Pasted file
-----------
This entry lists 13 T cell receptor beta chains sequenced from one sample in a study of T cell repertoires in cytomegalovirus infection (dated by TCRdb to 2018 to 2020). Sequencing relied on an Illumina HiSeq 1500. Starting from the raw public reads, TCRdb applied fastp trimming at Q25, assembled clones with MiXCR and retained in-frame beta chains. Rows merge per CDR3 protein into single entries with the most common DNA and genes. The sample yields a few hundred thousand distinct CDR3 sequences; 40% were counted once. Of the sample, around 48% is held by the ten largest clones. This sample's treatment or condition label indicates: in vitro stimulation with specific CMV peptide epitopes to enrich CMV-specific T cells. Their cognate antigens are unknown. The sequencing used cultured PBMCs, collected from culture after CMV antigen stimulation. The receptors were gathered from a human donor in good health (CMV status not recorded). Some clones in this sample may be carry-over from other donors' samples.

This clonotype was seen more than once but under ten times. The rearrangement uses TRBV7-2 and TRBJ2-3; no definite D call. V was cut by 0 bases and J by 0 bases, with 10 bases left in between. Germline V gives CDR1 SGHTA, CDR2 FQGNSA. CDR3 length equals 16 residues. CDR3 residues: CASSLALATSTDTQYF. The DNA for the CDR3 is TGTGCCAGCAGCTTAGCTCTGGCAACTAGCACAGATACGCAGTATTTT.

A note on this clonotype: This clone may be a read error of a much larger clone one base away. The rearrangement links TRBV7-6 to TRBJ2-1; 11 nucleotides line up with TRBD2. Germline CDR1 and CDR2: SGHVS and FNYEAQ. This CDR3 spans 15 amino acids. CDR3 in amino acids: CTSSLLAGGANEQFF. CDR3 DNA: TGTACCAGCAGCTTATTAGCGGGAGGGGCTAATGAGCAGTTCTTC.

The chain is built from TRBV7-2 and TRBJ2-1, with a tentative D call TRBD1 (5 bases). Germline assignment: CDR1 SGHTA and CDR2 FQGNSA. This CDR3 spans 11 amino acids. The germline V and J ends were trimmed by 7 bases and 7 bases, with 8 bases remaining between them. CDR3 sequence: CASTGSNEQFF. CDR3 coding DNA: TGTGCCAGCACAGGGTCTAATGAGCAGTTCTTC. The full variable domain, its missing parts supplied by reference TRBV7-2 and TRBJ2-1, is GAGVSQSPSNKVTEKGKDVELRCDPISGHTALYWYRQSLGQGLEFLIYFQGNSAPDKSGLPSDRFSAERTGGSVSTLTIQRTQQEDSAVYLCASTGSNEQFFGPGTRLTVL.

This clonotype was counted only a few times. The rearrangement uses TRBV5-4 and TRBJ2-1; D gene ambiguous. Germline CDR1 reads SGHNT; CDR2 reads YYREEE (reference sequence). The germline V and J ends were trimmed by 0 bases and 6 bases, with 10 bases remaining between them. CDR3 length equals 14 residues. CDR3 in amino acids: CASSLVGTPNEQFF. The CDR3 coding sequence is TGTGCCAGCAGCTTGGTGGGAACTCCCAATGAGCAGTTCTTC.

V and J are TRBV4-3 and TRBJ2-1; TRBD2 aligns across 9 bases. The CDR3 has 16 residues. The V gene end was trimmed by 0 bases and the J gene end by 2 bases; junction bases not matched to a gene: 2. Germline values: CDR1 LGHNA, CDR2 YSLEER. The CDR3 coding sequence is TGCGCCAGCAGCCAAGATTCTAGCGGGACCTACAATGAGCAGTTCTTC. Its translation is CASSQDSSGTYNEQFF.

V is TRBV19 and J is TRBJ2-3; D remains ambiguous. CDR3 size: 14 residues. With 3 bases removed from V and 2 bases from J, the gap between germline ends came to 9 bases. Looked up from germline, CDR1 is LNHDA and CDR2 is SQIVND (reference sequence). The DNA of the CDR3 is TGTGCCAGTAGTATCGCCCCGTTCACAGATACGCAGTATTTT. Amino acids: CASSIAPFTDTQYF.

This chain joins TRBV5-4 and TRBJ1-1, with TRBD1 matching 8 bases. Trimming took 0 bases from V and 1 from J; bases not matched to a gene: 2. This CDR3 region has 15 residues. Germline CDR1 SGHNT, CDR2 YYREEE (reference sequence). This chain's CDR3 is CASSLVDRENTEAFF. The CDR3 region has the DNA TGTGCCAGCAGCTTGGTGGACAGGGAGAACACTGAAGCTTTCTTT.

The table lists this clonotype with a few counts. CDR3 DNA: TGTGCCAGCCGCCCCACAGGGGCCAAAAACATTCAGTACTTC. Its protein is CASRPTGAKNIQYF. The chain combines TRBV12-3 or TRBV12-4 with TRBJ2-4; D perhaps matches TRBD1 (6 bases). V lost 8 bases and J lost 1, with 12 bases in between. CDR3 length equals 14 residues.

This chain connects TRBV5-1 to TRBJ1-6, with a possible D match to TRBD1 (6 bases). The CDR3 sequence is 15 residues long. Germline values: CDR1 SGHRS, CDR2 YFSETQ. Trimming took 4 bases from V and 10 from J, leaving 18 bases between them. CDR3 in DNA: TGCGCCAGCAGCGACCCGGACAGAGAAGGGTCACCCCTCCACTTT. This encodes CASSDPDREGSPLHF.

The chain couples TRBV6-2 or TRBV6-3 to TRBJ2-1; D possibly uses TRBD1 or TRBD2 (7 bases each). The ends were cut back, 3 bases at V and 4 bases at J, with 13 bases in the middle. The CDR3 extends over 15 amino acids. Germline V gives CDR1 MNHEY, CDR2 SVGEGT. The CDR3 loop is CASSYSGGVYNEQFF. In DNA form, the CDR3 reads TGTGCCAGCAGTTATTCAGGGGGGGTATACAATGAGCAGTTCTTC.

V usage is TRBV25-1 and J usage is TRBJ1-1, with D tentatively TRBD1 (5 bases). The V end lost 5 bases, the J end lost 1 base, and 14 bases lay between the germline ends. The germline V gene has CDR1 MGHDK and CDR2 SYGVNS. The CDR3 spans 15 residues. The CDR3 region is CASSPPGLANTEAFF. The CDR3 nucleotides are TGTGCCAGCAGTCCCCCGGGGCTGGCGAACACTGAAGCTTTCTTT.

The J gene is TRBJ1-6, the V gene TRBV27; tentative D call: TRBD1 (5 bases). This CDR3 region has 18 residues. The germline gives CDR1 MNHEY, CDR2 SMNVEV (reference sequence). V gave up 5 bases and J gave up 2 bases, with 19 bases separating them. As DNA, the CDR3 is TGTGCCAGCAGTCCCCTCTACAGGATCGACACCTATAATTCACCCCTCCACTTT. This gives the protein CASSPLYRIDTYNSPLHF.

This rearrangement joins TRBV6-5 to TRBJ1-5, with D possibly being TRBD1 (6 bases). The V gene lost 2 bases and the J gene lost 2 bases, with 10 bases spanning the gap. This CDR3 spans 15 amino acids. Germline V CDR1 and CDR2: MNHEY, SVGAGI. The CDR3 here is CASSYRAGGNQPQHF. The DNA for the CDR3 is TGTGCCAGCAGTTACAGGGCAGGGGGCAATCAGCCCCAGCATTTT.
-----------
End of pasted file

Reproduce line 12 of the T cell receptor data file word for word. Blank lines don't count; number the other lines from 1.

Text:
V usage is TRBV25-1 and J usage is TRBJ1-1, with D tentatively TRBD1 (5 bases). The V end lost 5 bases, the J end lost 1 base, and 14 bases lay between the germline ends. The germline V gene has CDR1 MGHDK and CDR2 SYGVNS. The CDR3 spans 15 residues. The CDR3 region is CASSPPGLANTEAFF. The CDR3 nucleotides are TGTGCCAGCAGTCCCCCGGGGCTGGCGAACACTGAAGCTTTCTTT.